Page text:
If your child needs surgery, you may be worried about anesthesia. You’re not alone.
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“Anesthesiologists know that many parents are concerned about anesthesia and its long-term effects,” says anesthesiologist Julie Niezgoda, MD.
These concerns stem from animal studies showing that anesthesia can cause the death of brain cells. But the findings in animals do not necessarily translate well to human babies for three reasons:
- The animals were exposed to high doses of anesthetics for long periods, which never happens to children.
- The animals did not actually have surgery, so they did not have any surgical stress (more on that later).
- Brain development is different in human infants than in animals, because growth in different regions of the brain varies.
Human studies ease concerns
Fortunately, several studies of children who have had one exposure to anesthesia suggest that “anesthesia is very safe and that children’s long-term cognitive development is unaffected,” says Dr. Niezgoda.
One large study of 2,500 ninth graders found no significant difference in educational outcomes between students exposed to a single anesthetic for hernia repair and age-matched students never exposed to an anesthetic. Another study compared twins having a single anesthetic to twins never exposed to an anesthetic and found no relationship between anesthesia and cognitive performance (learning ability).
Studies continue to look at the long-term impact of single and multiple exposures to anesthesia on children, she says. The tests are still being refined and will not yield results for years.
A caveat about timing
“Based on the available data, it would be inappropriate to deny or delay surgery that a child needs for fear of unknown consequences,” says Dr. Niezgoda. “But if surgery is not essential during the first year of life, when a child’s brain is growing significantly, then parents may consider delaying it until later.”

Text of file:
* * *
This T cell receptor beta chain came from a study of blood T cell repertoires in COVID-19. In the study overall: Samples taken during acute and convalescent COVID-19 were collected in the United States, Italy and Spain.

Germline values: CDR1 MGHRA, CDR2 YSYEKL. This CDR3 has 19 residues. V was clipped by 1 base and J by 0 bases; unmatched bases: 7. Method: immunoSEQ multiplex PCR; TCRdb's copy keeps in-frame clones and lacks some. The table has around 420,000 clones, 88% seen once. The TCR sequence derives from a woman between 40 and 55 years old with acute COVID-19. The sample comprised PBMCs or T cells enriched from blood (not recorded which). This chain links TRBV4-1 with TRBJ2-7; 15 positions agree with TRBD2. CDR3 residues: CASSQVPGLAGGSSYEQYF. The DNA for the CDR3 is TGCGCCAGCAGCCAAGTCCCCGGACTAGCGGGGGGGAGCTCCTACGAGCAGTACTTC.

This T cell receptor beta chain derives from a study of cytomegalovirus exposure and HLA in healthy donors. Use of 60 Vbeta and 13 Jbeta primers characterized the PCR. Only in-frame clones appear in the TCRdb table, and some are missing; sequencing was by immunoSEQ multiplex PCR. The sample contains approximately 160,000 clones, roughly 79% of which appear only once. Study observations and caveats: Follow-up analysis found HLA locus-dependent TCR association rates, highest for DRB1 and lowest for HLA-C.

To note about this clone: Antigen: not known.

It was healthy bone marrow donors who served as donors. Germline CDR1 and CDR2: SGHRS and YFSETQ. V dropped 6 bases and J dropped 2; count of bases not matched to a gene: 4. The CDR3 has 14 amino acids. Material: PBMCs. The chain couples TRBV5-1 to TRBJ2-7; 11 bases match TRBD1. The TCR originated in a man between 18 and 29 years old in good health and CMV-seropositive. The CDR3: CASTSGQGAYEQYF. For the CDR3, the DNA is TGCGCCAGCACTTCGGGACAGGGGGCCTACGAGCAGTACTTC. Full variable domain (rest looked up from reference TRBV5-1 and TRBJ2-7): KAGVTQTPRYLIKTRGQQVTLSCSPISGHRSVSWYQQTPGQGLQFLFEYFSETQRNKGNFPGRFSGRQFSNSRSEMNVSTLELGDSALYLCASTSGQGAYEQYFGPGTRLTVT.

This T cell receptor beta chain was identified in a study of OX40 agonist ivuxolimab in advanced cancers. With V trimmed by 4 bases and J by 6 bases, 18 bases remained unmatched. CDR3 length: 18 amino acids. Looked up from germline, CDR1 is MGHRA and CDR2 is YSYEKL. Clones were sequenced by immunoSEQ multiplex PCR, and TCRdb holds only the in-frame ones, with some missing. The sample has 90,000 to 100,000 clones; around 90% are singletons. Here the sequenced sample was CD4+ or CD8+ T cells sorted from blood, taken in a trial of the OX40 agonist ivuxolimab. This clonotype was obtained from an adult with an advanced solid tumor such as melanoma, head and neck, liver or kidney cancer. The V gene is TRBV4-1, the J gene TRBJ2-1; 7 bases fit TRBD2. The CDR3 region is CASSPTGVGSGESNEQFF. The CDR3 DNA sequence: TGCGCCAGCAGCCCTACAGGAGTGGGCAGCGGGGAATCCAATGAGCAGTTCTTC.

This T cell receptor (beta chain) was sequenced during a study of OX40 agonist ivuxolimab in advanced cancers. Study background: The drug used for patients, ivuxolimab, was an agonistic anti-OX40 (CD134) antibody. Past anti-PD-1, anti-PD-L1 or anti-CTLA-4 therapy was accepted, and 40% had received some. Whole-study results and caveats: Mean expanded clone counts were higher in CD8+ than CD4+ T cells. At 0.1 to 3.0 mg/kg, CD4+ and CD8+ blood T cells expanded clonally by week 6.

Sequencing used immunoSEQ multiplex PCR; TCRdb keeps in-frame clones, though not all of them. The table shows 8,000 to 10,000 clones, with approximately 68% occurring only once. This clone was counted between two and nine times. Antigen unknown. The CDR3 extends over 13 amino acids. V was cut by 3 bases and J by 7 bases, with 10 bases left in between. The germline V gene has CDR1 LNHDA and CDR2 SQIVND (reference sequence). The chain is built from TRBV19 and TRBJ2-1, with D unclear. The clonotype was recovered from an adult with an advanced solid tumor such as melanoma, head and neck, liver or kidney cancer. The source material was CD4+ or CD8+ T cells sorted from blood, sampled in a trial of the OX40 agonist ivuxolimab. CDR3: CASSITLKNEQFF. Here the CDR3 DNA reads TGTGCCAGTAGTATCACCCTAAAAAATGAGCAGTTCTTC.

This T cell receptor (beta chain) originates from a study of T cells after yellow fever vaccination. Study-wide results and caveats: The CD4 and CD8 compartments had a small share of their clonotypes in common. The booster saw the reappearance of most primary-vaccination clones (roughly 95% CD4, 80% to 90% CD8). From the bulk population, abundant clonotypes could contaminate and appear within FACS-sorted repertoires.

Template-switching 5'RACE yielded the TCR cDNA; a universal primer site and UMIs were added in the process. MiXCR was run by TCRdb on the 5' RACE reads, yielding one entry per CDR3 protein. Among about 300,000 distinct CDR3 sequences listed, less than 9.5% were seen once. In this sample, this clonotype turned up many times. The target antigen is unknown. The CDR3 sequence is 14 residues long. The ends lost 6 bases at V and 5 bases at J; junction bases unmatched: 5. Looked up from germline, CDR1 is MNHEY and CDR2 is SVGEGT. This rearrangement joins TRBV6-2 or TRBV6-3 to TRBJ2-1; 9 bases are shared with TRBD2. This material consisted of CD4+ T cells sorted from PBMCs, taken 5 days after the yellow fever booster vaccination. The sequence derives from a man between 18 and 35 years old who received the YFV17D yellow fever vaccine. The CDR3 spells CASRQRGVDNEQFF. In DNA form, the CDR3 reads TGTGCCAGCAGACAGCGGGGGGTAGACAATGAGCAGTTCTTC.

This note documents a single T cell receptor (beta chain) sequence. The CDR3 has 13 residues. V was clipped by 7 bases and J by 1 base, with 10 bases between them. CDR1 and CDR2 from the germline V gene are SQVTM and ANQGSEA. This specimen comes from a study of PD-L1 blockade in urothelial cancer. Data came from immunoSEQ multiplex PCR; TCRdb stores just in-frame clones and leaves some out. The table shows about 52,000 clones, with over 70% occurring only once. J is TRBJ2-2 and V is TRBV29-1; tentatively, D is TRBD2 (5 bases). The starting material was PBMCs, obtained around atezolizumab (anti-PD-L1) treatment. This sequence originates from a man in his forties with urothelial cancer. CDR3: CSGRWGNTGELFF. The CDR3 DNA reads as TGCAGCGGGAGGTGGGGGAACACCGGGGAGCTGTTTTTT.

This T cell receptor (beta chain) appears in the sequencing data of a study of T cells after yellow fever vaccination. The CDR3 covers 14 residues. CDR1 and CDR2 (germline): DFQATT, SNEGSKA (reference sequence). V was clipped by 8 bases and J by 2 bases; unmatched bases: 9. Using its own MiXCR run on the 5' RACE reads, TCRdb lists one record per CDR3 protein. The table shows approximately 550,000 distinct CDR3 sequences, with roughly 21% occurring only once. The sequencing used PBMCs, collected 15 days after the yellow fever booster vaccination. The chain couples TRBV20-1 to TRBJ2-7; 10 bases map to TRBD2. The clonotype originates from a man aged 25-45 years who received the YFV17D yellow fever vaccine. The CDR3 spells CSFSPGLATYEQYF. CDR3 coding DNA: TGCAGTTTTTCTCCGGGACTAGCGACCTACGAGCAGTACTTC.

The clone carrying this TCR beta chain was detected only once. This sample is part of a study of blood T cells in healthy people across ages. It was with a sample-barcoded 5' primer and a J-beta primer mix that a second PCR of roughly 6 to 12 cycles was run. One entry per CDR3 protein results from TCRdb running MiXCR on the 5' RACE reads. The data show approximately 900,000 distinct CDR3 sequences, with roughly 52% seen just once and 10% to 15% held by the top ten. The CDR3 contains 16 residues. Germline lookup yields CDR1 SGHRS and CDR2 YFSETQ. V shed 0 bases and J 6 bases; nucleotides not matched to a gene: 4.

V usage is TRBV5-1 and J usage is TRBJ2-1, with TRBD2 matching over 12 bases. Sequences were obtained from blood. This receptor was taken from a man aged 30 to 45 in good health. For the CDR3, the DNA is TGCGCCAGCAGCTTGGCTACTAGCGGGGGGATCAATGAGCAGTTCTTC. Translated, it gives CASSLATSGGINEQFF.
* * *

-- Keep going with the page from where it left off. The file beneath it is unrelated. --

If you have any concerns about the timing of your child’s procedure, talk them over with your surgeon.
Minimal exposure, maximal comfort
When surgery is done, pediatric anesthesiologists use the smallest amount of anesthesia that can effectively control pain. “We often use techniques to block pain only in the area of surgery,” says Dr. Niezgoda. “This exposes the child to less anesthesia overall.”
Yes, it’s important to minimize children’s exposure to anesthesia — but it’s critical to control their pain. Otherwise, children can experience early and long-term problems from the “stress response” to surgery.
Surgery not only affects tissue at the site of the operation. “It also causes an increase in hormones and chemicals throughout the body,” says Dr. Niezgoda. “These chemical changes are called the stress response, and they can have significant effects on recovery. After surgery, a child’s heart rate, blood pressure, pain scores and inflammatory/immune system can undergo change as a result of the stress response.”
Tips for parents about children’s anesthesia
Anesthesia is geared to a child’s age and developmental stage. Dr. Niezgoda advises parents to discuss their child’s needs with the anesthesia provider before surgery. A few simple examples:
- Mention thumb-sucking. If your toddler sucks his or her thumb, the anesthesiologist can often place the IV in the foot instead of the hand to provide comfort — and remove one source of irritation.
- Address fear of needles. Most kids who are afraid of needles can fall asleep under a mask before the IV is inserted (unless they have a medical condition that won’t allow it, such as gastric reflux, or airway or stomach problems). For older children, an anesthetic cream will be applied to numb the hand first.
- Reassure kids about pain control. “Encourage all children to ask questions about anything they are concerned about — pain control or other issues,” Dr. Niezgoda stresses. Teens may worry about waking up during surgery. Tell them that anesthesiologists will constantly monitor them to ensure that they stay asleep and pain-free. Let kids and teens know the healthcare team welcomes any questions — at any time.